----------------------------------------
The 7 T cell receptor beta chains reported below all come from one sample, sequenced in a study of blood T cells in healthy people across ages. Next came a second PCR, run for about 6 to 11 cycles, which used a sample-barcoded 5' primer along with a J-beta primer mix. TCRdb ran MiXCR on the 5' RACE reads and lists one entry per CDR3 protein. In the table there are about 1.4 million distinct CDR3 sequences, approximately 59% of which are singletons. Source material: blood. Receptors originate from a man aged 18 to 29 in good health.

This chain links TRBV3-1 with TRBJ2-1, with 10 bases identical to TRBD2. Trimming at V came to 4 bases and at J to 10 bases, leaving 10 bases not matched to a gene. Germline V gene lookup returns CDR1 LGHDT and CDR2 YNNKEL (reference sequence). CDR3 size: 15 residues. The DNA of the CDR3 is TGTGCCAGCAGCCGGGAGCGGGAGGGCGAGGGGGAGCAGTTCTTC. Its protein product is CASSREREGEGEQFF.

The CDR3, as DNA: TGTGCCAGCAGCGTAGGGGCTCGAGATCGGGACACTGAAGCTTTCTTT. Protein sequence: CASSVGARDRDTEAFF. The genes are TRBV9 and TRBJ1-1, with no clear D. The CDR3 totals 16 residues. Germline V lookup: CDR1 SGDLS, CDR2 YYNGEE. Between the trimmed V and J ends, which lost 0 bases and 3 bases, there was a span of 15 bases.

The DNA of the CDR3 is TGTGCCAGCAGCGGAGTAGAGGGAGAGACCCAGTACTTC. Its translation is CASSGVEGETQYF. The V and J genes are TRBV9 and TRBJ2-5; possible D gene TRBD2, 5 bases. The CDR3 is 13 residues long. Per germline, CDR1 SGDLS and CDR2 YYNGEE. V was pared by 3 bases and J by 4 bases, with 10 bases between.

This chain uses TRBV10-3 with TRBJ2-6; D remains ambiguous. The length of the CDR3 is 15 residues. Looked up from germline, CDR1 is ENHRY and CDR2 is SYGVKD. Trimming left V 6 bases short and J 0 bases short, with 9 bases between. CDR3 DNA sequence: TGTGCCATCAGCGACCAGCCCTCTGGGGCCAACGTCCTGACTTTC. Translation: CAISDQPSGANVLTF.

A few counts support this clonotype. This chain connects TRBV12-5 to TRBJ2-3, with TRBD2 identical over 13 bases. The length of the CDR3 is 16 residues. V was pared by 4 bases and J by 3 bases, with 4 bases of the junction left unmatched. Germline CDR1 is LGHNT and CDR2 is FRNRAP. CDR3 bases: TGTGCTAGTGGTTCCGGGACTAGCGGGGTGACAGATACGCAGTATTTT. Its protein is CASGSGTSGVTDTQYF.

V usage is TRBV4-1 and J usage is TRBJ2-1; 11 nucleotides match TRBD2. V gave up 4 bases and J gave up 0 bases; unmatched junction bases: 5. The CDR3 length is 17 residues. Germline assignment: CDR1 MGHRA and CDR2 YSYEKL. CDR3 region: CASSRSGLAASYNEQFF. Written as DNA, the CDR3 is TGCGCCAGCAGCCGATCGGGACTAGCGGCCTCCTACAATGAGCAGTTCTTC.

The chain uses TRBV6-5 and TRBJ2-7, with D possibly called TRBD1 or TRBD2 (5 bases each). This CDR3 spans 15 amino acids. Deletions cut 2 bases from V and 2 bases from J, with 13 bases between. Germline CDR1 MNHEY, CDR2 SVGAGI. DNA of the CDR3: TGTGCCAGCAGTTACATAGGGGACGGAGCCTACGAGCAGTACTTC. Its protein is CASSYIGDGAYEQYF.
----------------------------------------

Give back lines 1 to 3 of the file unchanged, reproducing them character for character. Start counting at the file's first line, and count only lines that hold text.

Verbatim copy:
The 7 T cell receptor beta chains reported below all come from one sample, sequenced in a study of blood T cells in healthy people across ages. Next came a second PCR, run for about 6 to 11 cycles, which used a sample-barcoded 5' primer along with a J-beta primer mix. TCRdb ran MiXCR on the 5' RACE reads and lists one entry per CDR3 protein. In the table there are about 1.4 million distinct CDR3 sequences, approximately 59% of which are singletons. Source material: blood. Receptors originate from a man aged 18 to 29 in good health.

This chain links TRBV3-1 with TRBJ2-1, with 10 bases identical to TRBD2. Trimming at V came to 4 bases and at J to 10 bases, leaving 10 bases not matched to a gene. Germline V gene lookup returns CDR1 LGHDT and CDR2 YNNKEL (reference sequence). CDR3 size: 15 residues. The DNA of the CDR3 is TGTGCCAGCAGCCGGGAGCGGGAGGGCGAGGGGGAGCAGTTCTTC. Its protein product is CASSREREGEGEQFF.

The CDR3, as DNA: TGTGCCAGCAGCGTAGGGGCTCGAGATCGGGACACTGAAGCTTTCTTT. Protein sequence: CASSVGARDRDTEAFF. The genes are TRBV9 and TRBJ1-1, with no clear D. The CDR3 totals 16 residues. Germline V lookup: CDR1 SGDLS, CDR2 YYNGEE. Between the trimmed V and J ends, which lost 0 bases and 3 bases, there was a span of 15 bases.